Calm My Dog is an iPhone app that allows users to track their progress as they gradually desensitize their dogs to their absences, using a customizable schedule and alerts to remind them when it is time to depart and return. The app also offers tips and advice from professional dog trainers on how to effectively and safely train their dogs, as well as a community forum where users can share their experiences and support each other.
We believe that Calm My Dog is a unique and valuable tool for dog owners, and we would be honored if you would consider covering it in one of your upcoming articles. We would be happy to provide you with additional information, screenshots, or a demo of the app, and we are available for interviews to discuss its features and benefits in more detail.
Thank you for considering this request. We look forward to hearing from you and hope that you will be able to share the news about Calm My Dog with your readers.
3. Copy the response to wherever you keep your marketing materials.
4. Carefully review and edit the AI-generated text before sending it. In this case, we do not have tips from professional trainers in the app, nor is a community forum yet part of the MVP, although those are good ideas that were not mentioned in the video description.
Writing an App Store description with ChatGPT
Thus far, Jacob and I have hand-crafted (meaning written with just our own brains), the Apparent Software App Store descriptions. That said, I would definitely consider an AI-assisted approach to get started. Similarly to writing the email pitch, here are the recommended steps:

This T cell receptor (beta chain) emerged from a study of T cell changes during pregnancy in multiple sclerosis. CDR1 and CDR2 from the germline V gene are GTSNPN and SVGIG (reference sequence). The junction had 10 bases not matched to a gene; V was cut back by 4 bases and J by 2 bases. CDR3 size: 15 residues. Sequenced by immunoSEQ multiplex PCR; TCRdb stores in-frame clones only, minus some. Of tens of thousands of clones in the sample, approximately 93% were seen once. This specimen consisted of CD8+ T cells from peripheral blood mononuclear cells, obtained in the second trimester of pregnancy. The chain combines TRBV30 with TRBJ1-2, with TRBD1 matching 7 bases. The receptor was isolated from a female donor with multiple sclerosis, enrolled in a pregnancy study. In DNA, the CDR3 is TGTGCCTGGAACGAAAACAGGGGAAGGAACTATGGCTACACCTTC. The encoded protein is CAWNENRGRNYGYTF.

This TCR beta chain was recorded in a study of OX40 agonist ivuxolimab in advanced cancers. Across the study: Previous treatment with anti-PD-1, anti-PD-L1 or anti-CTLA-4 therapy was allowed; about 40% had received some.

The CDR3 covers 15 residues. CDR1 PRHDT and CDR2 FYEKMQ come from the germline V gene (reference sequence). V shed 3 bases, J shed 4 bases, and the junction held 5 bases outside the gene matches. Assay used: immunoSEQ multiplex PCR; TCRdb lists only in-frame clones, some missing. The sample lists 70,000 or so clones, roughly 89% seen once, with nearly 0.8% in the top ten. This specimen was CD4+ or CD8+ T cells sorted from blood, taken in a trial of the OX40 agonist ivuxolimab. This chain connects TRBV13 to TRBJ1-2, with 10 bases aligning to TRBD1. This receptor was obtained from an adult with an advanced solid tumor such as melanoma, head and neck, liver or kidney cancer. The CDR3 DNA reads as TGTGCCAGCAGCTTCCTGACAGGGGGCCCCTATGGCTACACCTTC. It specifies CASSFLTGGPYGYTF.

- Provide the bot with some context including your target market and how you think your app will help these users. You don’t need to fit this all into one prompt — you can just keep chatting. I tried just highlighting and copying all the text on Cashculator.app, then pasting it in to the bot:
learn <paste in the whole web page>
It will summarize what you’ve pasted.
2. Ask the chat bot for your desired deliverable:
can you help me write an app store description for Cashculator?
3. Save the response, then tap Try again to see more choices.
4. Edit before using to make sure the description is accurate and reads in the voice you want for this product.
Johan Forsell on Twitter: “Example:I told it about BarTab and asked it to write an enticing description for the App Store.Then I asked it to optimize for popular search terms.Then to highlight the benefits of building a trusting relationship with customers.Amazing work flow for new copy! / Twitter”
Example:I told it about BarTab and asked it to write an enticing description for the App Store.Then I asked it to optimize for popular search terms.Then to highlight the benefits of building a trusting relationship with customers.Amazing work flow for new copy!
Writing content marketing with ChatGPT
One great way to draw potential users to your app’s website and hopefully actual provide some value at the same time is to write meaningfully about topics of interest in and around your app. Apparent Software has a fairly deep bench of such content for our ImageFramer digital framing product, but we know we need to build this still for our Cashculator personal finance app.